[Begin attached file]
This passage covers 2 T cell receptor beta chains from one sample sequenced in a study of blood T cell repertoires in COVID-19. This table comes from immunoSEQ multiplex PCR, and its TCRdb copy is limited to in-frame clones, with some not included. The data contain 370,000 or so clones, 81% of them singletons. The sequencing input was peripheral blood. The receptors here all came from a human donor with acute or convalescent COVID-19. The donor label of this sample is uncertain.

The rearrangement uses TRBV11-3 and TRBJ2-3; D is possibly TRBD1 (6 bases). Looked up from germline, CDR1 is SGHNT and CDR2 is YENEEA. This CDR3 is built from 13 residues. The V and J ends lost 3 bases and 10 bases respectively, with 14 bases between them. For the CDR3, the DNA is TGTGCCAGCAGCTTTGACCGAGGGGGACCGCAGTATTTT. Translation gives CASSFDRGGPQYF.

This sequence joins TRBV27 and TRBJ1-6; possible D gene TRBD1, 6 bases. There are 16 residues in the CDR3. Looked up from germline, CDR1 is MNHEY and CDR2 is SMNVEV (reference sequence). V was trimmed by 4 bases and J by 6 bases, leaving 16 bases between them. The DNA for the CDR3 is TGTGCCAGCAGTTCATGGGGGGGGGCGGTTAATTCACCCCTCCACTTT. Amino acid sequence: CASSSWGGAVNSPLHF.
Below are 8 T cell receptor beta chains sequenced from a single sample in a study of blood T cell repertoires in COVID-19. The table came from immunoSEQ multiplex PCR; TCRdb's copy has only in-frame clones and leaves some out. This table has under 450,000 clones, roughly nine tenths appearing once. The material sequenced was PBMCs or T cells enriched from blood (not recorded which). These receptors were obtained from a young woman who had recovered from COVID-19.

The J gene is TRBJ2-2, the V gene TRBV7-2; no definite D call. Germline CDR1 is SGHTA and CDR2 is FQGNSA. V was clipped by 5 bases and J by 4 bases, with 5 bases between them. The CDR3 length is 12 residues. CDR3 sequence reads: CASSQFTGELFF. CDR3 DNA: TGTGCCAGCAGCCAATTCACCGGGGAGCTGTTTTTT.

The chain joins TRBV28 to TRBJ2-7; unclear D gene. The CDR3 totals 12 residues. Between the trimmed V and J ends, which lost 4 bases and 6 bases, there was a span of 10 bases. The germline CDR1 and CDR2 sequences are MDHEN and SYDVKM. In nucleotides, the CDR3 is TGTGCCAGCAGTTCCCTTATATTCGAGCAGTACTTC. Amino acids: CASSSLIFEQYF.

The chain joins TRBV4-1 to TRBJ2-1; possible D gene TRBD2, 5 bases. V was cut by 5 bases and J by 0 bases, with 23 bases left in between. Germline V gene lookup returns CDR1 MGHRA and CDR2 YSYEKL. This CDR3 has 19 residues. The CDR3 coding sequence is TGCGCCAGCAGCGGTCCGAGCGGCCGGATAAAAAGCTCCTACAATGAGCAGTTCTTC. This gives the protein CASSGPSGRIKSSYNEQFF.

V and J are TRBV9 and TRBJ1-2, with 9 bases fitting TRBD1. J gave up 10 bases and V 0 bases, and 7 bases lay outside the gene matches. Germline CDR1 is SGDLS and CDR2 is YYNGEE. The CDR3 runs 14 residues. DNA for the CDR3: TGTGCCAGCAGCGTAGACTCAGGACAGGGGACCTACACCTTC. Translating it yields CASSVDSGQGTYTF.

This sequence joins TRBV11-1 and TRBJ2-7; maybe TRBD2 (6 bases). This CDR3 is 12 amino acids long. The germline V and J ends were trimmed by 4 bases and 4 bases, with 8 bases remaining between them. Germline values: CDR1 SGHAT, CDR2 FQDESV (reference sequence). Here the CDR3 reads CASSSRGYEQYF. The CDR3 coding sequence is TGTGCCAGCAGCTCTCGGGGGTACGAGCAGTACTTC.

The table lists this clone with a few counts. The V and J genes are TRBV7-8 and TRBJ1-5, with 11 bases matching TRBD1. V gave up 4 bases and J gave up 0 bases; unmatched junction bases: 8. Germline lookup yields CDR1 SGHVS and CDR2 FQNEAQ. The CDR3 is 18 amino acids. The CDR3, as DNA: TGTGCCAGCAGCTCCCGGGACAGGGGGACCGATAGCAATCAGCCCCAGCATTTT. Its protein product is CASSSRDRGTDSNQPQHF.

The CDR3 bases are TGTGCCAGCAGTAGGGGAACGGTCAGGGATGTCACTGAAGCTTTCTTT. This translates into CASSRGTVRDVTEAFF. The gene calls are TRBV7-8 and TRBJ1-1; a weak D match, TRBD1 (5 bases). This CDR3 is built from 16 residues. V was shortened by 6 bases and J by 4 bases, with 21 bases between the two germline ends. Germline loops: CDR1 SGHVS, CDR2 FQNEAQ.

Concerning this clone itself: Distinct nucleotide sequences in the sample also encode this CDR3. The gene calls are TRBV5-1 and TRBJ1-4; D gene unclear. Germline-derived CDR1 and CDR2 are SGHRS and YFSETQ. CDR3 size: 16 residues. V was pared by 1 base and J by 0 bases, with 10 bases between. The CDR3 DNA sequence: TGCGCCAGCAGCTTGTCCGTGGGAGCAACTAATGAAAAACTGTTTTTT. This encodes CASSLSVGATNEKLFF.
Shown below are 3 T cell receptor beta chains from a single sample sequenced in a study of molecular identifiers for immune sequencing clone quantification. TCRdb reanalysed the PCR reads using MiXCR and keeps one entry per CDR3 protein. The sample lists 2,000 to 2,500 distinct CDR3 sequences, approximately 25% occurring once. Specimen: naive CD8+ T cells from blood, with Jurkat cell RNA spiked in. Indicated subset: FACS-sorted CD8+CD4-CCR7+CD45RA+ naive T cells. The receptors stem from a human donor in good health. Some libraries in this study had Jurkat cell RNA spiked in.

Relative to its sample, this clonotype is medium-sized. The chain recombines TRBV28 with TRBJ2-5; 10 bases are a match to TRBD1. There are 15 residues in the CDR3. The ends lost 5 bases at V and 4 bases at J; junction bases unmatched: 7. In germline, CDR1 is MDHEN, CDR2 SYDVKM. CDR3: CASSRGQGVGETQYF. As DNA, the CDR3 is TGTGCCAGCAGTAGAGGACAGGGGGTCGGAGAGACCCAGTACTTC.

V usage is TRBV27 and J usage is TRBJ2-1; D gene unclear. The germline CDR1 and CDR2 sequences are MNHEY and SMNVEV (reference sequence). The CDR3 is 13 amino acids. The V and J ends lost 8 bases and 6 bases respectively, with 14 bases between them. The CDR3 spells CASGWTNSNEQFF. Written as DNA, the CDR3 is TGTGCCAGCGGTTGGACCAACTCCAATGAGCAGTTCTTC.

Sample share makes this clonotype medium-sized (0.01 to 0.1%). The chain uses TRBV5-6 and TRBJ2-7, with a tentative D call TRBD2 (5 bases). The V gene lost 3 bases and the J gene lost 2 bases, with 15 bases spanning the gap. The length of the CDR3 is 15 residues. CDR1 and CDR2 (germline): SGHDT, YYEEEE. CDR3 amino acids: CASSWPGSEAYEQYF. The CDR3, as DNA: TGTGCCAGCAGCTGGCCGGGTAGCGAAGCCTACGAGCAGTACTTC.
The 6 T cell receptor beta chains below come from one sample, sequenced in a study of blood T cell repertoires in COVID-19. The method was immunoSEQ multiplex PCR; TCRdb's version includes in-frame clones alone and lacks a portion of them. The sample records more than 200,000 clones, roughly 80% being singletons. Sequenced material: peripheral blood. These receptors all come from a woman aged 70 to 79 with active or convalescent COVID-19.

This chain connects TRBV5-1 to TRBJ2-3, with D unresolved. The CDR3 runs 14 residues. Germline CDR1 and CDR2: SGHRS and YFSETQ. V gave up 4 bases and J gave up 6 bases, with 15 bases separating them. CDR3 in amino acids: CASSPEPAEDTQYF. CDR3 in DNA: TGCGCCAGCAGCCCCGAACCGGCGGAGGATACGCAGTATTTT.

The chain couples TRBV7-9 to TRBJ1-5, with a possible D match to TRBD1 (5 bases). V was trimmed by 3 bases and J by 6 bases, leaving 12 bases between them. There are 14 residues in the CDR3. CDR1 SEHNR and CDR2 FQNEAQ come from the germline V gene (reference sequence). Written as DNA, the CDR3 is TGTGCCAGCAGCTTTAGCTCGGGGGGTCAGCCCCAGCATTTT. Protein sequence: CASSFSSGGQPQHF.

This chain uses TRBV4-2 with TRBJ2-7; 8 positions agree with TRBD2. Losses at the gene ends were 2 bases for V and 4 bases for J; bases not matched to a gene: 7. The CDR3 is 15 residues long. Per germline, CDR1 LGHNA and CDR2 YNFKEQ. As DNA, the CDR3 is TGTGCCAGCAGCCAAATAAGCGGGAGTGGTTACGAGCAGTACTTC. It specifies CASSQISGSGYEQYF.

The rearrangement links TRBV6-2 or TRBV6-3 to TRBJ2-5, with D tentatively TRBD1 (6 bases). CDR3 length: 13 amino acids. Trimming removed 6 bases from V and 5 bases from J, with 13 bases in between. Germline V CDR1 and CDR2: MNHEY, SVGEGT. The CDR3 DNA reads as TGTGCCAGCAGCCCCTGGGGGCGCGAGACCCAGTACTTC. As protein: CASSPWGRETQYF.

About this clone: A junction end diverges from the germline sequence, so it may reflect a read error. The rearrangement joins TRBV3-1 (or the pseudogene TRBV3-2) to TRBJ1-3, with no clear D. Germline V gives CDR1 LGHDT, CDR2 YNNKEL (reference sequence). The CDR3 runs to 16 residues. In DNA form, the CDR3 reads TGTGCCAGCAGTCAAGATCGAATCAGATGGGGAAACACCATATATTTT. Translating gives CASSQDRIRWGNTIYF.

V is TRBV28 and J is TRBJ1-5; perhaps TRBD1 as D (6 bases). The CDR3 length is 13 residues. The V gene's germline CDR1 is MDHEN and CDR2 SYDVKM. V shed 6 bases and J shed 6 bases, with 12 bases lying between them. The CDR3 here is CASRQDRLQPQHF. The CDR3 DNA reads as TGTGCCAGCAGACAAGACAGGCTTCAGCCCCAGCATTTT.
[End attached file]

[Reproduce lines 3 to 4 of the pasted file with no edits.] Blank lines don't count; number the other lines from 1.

This sequence joins TRBV27 and TRBJ1-6; possible D gene TRBD1, 6 bases. There are 16 residues in the CDR3. Looked up from germline, CDR1 is MNHEY and CDR2 is SMNVEV (reference sequence). V was trimmed by 4 bases and J by 6 bases, leaving 16 bases between them. The DNA for the CDR3 is TGTGCCAGCAGTTCATGGGGGGGGGCGGTTAATTCACCCCTCCACTTT. Amino acid sequence: CASSSWGGAVNSPLHF.
Below are 8 T cell receptor beta chains sequenced from a single sample in a study of blood T cell repertoires in COVID-19. The table came from immunoSEQ multiplex PCR; TCRdb's copy has only in-frame clones and leaves some out. This table has under 450,000 clones, roughly nine tenths appearing once. The material sequenced was PBMCs or T cells enriched from blood (not recorded which). These receptors were obtained from a young woman who had recovered from COVID-19.